Vice President of Nigeria, Prof. Yemi Osinbajo, has said that Nigeria’s off-grid solar space is becoming one of the most exciting in the world.
He, therefore, asked oil producers in the country to take the lead in solar electrification adaptation across Nigeria. He noted that Shell was sponsoring off-grid activities of AllOn and Konexa and urged other oil producers to invest in the sector, so as to close energy gaps in the country.
The vice-president spoke in Lagos while delivering his keynote address at the 60th anniversary dinner of the oil producers trade section at the Lagos State Chamber of Commerce and Industry (LCCI). He also appealed to oil producers in Nigeria to take the lead in solar electrification adaptation across the country. Nigeria in 2021, ranked fifth globally in sales volume for key off-grid solar markets.
Nigeria’s off-grid solar market opportunity is estimated at $9.2 billion per year, with the stand-alone solar sector alone receiving $227 million between 2015 and 2021. It is envisaged that by 2030, Nigeria’s national grid will not cater to the entire population, so off-grid solar solutions are needed for mass electrification, according to projections by the International Energy Agency (IEA).
But by 2040, the Nigerian government plans to achieve 100 per cent rural electrification with five per cent through stand-alone solar solutions. Osinbajo further said that Africa, being the least continent carbon emitter in the world, could industrialise using natural gas.
He stated that if all African countries, with the exception of South Africa, were to triple electricity consumption using only natural gas, the continent would add only 0.62 per cent to global emissions.
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He particularly urged Nigeria to adopt the strategy of natural gas to industrialise. He posited that there was no economy in the world that has known to have used only renewable energy to industrialise. He advocated that Nigeria should exploit its abundant natural gas resources. The vice president also called for debtfor- climate swaps, which could benefit Nigeria.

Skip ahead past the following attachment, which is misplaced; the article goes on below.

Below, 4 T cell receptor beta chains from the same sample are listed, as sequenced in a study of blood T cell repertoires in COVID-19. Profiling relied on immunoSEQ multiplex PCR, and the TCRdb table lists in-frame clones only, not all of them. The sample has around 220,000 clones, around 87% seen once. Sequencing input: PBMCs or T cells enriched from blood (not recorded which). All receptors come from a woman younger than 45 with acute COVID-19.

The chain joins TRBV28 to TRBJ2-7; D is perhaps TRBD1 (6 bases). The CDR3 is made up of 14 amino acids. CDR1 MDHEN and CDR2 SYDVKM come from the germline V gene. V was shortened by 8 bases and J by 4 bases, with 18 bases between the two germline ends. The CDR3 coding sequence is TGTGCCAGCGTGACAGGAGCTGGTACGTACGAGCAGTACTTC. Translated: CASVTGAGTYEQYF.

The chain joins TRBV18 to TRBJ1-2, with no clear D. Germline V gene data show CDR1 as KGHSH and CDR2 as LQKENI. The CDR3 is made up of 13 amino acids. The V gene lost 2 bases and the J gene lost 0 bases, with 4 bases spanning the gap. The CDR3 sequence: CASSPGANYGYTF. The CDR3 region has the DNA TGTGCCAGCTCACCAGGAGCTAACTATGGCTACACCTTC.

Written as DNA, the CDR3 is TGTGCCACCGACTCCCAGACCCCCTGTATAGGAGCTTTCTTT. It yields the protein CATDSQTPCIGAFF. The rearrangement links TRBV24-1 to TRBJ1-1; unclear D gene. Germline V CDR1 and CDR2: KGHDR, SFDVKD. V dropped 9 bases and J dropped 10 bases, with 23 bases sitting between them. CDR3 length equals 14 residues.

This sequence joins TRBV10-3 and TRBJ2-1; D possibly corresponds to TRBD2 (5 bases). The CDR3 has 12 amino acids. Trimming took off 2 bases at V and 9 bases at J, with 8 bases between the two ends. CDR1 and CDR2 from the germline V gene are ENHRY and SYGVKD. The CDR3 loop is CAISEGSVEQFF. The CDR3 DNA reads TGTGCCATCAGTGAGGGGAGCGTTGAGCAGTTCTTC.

Osinbajo said: “Given the escalating debt situations of many developing countries, including Nigeria, especially in the aftermath of C0VID-19 and the Russian-Ukrainian conflict, we should also bring Debt-For-Climate Swaps into the climate finance mix.”
The World Bank (WB) and the International Monetary Fund (IMF) have expressed commitment to Debt-For- Climate Swaps. The global banks, IMF and WB, in 2021, announced plans to roll out a debt-for-climate swap program, which will benefit highly indebted countries, many of them in Africa.
Also, the African Development Bank (AfDB) Group in its 2022 African economic outlook, stated that debt-for-climate deals involve debt forgiveness on the condition that debt repayments are instead invested in climate change adaptation and mitigation to boost economic spending and accelerate private investments.
It opined that since these funds were invested in local currency, they are expected to reduce countries’ debt portfolios and their foreign exchange risk